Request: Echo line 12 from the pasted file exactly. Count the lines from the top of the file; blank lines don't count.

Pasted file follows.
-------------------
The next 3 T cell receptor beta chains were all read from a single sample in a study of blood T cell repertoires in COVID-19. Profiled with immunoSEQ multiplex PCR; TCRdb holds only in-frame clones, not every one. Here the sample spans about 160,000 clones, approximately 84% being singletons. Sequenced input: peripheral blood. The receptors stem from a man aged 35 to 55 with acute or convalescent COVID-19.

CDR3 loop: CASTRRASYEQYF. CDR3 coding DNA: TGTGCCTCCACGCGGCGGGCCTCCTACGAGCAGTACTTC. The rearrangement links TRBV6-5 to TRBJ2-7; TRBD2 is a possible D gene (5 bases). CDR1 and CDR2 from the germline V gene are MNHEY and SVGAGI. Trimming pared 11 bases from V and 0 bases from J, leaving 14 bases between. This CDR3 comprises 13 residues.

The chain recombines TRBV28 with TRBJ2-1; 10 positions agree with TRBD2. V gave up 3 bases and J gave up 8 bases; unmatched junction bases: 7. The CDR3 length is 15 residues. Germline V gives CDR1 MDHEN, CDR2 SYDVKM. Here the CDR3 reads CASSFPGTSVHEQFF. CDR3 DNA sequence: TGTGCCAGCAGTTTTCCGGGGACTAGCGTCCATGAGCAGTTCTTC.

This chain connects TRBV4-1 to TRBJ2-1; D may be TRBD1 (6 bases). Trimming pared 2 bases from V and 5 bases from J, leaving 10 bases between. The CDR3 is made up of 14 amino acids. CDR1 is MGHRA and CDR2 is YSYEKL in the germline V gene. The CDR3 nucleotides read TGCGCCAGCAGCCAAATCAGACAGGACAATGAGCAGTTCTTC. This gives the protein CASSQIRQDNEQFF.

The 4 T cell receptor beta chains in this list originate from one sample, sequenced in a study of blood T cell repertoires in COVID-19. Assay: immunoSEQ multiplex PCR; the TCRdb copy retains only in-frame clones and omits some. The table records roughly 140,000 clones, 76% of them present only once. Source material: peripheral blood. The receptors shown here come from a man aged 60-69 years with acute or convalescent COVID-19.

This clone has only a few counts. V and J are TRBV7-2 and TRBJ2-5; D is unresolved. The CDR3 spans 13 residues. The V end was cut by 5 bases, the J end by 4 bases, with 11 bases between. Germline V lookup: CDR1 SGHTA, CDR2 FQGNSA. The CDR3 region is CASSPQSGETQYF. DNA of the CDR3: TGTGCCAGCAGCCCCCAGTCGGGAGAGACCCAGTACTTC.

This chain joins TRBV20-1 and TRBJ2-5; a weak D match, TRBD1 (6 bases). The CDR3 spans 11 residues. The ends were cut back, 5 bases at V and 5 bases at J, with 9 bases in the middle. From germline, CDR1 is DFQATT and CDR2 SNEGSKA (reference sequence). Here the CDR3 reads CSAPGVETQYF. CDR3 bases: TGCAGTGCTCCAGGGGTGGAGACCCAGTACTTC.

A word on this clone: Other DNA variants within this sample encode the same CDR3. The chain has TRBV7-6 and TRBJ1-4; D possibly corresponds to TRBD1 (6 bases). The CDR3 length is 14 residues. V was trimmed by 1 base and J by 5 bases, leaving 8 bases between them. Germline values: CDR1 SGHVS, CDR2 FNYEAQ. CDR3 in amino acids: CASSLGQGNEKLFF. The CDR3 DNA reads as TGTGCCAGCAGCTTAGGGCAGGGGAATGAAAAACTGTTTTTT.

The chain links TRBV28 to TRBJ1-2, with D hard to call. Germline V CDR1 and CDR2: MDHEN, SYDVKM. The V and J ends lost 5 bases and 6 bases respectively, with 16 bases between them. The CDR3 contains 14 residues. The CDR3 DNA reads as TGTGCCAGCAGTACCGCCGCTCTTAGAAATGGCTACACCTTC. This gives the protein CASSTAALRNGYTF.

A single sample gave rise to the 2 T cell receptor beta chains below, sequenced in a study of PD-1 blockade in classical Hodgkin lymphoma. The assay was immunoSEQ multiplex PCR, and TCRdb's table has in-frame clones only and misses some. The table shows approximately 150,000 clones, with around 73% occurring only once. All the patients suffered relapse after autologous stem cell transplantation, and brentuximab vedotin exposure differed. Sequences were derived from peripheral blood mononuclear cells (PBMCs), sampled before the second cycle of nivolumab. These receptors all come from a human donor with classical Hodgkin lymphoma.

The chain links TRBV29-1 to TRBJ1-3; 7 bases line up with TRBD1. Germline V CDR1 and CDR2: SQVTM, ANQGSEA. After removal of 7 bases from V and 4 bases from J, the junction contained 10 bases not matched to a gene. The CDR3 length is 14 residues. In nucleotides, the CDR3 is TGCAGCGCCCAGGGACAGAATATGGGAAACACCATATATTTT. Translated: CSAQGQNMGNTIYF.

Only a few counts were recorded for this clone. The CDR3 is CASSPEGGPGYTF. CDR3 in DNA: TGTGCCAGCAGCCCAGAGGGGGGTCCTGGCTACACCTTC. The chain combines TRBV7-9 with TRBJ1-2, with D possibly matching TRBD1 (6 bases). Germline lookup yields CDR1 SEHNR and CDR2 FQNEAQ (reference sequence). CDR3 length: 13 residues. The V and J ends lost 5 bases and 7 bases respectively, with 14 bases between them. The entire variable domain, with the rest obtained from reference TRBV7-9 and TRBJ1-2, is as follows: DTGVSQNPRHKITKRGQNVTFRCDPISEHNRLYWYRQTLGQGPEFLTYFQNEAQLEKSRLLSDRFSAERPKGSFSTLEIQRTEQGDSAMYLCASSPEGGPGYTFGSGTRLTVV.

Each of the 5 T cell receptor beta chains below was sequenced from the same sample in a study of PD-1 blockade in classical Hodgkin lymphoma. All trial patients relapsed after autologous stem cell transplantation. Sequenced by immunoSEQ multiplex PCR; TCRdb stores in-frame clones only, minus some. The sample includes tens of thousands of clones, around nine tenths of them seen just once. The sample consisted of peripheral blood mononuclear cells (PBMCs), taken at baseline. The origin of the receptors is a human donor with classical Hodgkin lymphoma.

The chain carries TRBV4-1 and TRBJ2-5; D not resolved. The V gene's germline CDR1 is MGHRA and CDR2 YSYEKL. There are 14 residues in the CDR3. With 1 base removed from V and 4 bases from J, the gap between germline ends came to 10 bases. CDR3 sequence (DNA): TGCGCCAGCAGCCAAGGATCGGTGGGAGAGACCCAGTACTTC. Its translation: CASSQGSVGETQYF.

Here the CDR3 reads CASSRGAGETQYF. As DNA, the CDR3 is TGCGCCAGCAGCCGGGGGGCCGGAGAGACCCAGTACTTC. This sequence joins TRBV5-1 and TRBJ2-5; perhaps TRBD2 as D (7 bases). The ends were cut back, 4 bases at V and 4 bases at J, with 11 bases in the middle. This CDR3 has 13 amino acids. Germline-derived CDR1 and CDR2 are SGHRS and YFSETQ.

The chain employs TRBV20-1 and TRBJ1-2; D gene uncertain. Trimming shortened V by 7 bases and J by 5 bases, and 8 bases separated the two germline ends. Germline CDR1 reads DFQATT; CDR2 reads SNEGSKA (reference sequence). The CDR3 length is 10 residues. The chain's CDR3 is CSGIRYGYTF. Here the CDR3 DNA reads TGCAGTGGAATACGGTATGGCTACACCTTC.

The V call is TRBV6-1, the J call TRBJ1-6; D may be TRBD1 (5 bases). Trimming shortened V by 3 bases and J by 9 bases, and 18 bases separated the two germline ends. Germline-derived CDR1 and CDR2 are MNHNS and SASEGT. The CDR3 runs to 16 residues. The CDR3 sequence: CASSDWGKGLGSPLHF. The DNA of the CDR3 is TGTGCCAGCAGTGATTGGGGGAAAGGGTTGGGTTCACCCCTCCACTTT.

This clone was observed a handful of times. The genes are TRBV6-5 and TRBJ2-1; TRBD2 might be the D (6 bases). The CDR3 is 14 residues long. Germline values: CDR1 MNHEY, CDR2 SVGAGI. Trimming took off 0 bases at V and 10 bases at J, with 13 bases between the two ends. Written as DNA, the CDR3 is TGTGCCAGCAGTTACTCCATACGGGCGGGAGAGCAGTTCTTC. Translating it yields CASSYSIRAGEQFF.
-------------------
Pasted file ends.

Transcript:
Only a few counts were recorded for this clone. The CDR3 is CASSPEGGPGYTF. CDR3 in DNA: TGTGCCAGCAGCCCAGAGGGGGGTCCTGGCTACACCTTC. The chain combines TRBV7-9 with TRBJ1-2, with D possibly matching TRBD1 (6 bases). Germline lookup yields CDR1 SEHNR and CDR2 FQNEAQ (reference sequence). CDR3 length: 13 residues. The V and J ends lost 5 bases and 7 bases respectively, with 14 bases between them. The entire variable domain, with the rest obtained from reference TRBV7-9 and TRBJ1-2, is as follows: DTGVSQNPRHKITKRGQNVTFRCDPISEHNRLYWYRQTLGQGPEFLTYFQNEAQLEKSRLLSDRFSAERPKGSFSTLEIQRTEQGDSAMYLCASSPEGGPGYTFGSGTRLTVV.